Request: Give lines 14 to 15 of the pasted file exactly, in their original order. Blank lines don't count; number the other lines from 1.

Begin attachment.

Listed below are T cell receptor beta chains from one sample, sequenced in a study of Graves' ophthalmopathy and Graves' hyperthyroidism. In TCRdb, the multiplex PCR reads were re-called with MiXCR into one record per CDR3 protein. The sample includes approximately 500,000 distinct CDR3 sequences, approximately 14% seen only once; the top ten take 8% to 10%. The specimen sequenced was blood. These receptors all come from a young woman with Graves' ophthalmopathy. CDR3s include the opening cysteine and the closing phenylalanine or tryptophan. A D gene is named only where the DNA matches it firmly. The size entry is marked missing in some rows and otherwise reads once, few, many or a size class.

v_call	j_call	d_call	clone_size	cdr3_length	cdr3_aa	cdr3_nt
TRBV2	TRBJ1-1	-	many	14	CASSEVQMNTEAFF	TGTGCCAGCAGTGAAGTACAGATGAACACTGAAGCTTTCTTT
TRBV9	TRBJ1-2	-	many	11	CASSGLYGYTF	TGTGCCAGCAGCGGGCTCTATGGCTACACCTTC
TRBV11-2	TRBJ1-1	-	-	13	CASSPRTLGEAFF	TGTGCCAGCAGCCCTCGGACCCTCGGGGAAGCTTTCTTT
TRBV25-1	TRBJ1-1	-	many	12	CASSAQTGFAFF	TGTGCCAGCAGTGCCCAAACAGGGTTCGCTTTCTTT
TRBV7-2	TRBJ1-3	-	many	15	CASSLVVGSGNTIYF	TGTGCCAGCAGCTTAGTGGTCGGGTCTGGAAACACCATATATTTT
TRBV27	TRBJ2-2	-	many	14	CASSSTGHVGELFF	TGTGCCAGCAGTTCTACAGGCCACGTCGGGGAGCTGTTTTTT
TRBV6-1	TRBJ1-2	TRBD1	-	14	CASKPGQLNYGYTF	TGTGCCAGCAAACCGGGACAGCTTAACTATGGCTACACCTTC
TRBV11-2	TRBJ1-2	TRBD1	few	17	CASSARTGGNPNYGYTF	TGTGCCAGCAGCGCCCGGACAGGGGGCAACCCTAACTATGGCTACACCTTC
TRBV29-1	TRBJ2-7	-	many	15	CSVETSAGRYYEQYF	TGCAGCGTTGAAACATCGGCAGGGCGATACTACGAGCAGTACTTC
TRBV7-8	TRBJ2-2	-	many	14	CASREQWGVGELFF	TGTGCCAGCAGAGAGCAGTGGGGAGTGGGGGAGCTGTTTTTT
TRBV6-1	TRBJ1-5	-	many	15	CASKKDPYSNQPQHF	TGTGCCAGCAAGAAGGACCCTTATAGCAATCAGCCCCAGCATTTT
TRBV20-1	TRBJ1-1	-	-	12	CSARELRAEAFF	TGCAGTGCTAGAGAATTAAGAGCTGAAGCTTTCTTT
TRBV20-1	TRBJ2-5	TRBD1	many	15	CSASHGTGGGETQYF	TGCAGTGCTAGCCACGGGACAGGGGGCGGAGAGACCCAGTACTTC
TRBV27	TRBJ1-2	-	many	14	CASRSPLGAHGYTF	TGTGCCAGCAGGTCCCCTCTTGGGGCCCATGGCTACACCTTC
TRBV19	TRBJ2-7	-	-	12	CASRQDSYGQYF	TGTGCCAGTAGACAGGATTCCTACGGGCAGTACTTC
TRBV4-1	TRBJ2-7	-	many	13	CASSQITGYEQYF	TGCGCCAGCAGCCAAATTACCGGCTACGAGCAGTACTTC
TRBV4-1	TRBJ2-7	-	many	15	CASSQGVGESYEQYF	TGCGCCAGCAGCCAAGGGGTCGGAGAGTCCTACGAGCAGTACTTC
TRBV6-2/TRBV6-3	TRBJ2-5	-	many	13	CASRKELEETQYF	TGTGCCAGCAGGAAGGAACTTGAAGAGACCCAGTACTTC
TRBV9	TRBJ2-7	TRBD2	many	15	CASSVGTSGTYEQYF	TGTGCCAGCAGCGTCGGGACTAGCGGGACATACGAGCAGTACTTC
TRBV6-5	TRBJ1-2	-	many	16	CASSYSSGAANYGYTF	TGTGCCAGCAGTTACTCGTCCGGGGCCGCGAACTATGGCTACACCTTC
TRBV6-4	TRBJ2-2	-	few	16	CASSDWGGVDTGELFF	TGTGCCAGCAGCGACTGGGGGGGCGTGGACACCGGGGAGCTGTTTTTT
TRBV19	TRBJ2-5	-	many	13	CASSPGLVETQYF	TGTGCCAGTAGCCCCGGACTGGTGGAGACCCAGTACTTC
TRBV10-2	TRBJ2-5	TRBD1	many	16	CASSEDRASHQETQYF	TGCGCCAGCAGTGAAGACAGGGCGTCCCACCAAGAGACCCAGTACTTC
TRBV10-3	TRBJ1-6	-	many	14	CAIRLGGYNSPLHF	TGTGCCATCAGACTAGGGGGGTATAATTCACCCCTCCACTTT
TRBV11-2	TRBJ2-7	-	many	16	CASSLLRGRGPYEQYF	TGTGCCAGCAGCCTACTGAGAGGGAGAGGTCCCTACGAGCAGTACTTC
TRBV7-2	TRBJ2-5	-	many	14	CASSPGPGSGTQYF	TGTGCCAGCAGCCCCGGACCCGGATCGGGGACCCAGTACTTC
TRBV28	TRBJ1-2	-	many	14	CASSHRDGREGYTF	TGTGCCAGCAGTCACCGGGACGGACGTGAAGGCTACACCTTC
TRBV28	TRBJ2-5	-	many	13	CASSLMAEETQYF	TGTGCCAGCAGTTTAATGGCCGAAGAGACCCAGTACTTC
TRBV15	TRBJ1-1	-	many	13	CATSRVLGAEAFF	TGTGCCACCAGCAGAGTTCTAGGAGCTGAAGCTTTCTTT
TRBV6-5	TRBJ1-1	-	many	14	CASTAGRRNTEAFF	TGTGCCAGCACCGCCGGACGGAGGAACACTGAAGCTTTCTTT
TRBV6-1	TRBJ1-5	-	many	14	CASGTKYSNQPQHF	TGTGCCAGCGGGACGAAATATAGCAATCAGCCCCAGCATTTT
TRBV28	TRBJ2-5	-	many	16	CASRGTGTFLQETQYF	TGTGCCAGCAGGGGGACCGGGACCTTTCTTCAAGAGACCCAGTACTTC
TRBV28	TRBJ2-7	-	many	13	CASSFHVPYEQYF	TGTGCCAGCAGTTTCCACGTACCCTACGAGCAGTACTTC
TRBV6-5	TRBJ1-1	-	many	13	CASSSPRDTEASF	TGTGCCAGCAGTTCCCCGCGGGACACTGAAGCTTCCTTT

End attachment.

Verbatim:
TRBV20-1	TRBJ1-1	-	-	12	CSARELRAEAFF	TGCAGTGCTAGAGAATTAAGAGCTGAAGCTTTCTTT
TRBV20-1	TRBJ2-5	TRBD1	many	15	CSASHGTGGGETQYF	TGCAGTGCTAGCCACGGGACAGGGGGCGGAGAGACCCAGTACTTC